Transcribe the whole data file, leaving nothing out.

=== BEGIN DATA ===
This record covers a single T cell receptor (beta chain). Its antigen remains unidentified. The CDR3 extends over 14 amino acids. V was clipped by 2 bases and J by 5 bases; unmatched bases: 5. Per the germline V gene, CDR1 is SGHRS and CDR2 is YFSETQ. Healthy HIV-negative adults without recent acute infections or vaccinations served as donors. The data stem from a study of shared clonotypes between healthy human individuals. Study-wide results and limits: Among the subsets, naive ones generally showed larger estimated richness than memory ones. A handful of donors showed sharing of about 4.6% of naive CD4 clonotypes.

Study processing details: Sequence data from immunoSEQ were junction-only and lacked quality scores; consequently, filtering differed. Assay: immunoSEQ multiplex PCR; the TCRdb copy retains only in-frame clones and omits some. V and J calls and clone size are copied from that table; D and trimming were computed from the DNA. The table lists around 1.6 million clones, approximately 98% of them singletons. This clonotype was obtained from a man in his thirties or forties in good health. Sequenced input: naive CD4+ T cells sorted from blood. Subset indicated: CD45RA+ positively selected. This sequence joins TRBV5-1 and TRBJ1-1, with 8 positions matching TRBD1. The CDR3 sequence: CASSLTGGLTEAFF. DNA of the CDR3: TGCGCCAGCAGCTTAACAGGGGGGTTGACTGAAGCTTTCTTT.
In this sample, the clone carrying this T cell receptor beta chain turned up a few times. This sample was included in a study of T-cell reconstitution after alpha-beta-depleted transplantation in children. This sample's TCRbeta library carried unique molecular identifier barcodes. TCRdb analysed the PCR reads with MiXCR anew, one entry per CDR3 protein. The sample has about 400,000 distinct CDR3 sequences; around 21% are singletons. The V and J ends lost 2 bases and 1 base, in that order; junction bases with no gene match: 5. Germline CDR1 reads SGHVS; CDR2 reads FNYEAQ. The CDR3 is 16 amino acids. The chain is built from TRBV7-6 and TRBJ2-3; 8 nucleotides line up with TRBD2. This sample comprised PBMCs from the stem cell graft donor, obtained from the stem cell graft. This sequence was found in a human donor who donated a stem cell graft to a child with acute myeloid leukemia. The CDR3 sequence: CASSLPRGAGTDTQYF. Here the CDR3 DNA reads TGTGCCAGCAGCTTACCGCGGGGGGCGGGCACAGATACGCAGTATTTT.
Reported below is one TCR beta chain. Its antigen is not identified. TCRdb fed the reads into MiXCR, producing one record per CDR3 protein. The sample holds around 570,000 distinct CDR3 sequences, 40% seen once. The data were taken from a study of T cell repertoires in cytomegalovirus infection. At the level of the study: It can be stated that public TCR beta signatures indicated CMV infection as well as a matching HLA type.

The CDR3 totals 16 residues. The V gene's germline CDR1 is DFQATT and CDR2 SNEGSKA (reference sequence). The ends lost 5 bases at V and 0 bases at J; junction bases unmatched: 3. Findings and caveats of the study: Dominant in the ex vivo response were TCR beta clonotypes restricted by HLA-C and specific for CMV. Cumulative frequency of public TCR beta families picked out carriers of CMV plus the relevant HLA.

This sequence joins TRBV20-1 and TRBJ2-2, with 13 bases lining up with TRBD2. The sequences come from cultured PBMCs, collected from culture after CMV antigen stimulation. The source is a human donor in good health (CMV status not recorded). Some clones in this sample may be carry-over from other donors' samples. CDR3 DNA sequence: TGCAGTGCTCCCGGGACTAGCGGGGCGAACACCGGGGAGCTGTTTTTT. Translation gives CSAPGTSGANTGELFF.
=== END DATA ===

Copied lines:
This record covers a single T cell receptor (beta chain). Its antigen remains unidentified. The CDR3 extends over 14 amino acids. V was clipped by 2 bases and J by 5 bases; unmatched bases: 5. Per the germline V gene, CDR1 is SGHRS and CDR2 is YFSETQ. Healthy HIV-negative adults without recent acute infections or vaccinations served as donors. The data stem from a study of shared clonotypes between healthy human individuals. Study-wide results and limits: Among the subsets, naive ones generally showed larger estimated richness than memory ones. A handful of donors showed sharing of about 4.6% of naive CD4 clonotypes.

Study processing details: Sequence data from immunoSEQ were junction-only and lacked quality scores; consequently, filtering differed. Assay: immunoSEQ multiplex PCR; the TCRdb copy retains only in-frame clones and omits some. V and J calls and clone size are copied from that table; D and trimming were computed from the DNA. The table lists around 1.6 million clones, approximately 98% of them singletons. This clonotype was obtained from a man in his thirties or forties in good health. Sequenced input: naive CD4+ T cells sorted from blood. Subset indicated: CD45RA+ positively selected. This sequence joins TRBV5-1 and TRBJ1-1, with 8 positions matching TRBD1. The CDR3 sequence: CASSLTGGLTEAFF. DNA of the CDR3: TGCGCCAGCAGCTTAACAGGGGGGTTGACTGAAGCTTTCTTT.
In this sample, the clone carrying this T cell receptor beta chain turned up a few times. This sample was included in a study of T-cell reconstitution after alpha-beta-depleted transplantation in children. This sample's TCRbeta library carried unique molecular identifier barcodes. TCRdb analysed the PCR reads with MiXCR anew, one entry per CDR3 protein. The sample has about 400,000 distinct CDR3 sequences; around 21% are singletons. The V and J ends lost 2 bases and 1 base, in that order; junction bases with no gene match: 5. Germline CDR1 reads SGHVS; CDR2 reads FNYEAQ. The CDR3 is 16 amino acids. The chain is built from TRBV7-6 and TRBJ2-3; 8 nucleotides line up with TRBD2. This sample comprised PBMCs from the stem cell graft donor, obtained from the stem cell graft. This sequence was found in a human donor who donated a stem cell graft to a child with acute myeloid leukemia. The CDR3 sequence: CASSLPRGAGTDTQYF. Here the CDR3 DNA reads TGTGCCAGCAGCTTACCGCGGGGGGCGGGCACAGATACGCAGTATTTT.
Reported below is one TCR beta chain. Its antigen is not identified. TCRdb fed the reads into MiXCR, producing one record per CDR3 protein. The sample holds around 570,000 distinct CDR3 sequences, 40% seen once. The data were taken from a study of T cell repertoires in cytomegalovirus infection. At the level of the study: It can be stated that public TCR beta signatures indicated CMV infection as well as a matching HLA type.

The CDR3 totals 16 residues. The V gene's germline CDR1 is DFQATT and CDR2 SNEGSKA (reference sequence). The ends lost 5 bases at V and 0 bases at J; junction bases unmatched: 3. Findings and caveats of the study: Dominant in the ex vivo response were TCR beta clonotypes restricted by HLA-C and specific for CMV. Cumulative frequency of public TCR beta families picked out carriers of CMV plus the relevant HLA.

This sequence joins TRBV20-1 and TRBJ2-2, with 13 bases lining up with TRBD2. The sequences come from cultured PBMCs, collected from culture after CMV antigen stimulation. The source is a human donor in good health (CMV status not recorded). Some clones in this sample may be carry-over from other donors' samples. CDR3 DNA sequence: TGCAGTGCTCCCGGGACTAGCGGGGCGAACACCGGGGAGCTGTTTTTT. Translation gives CSAPGTSGANTGELFF.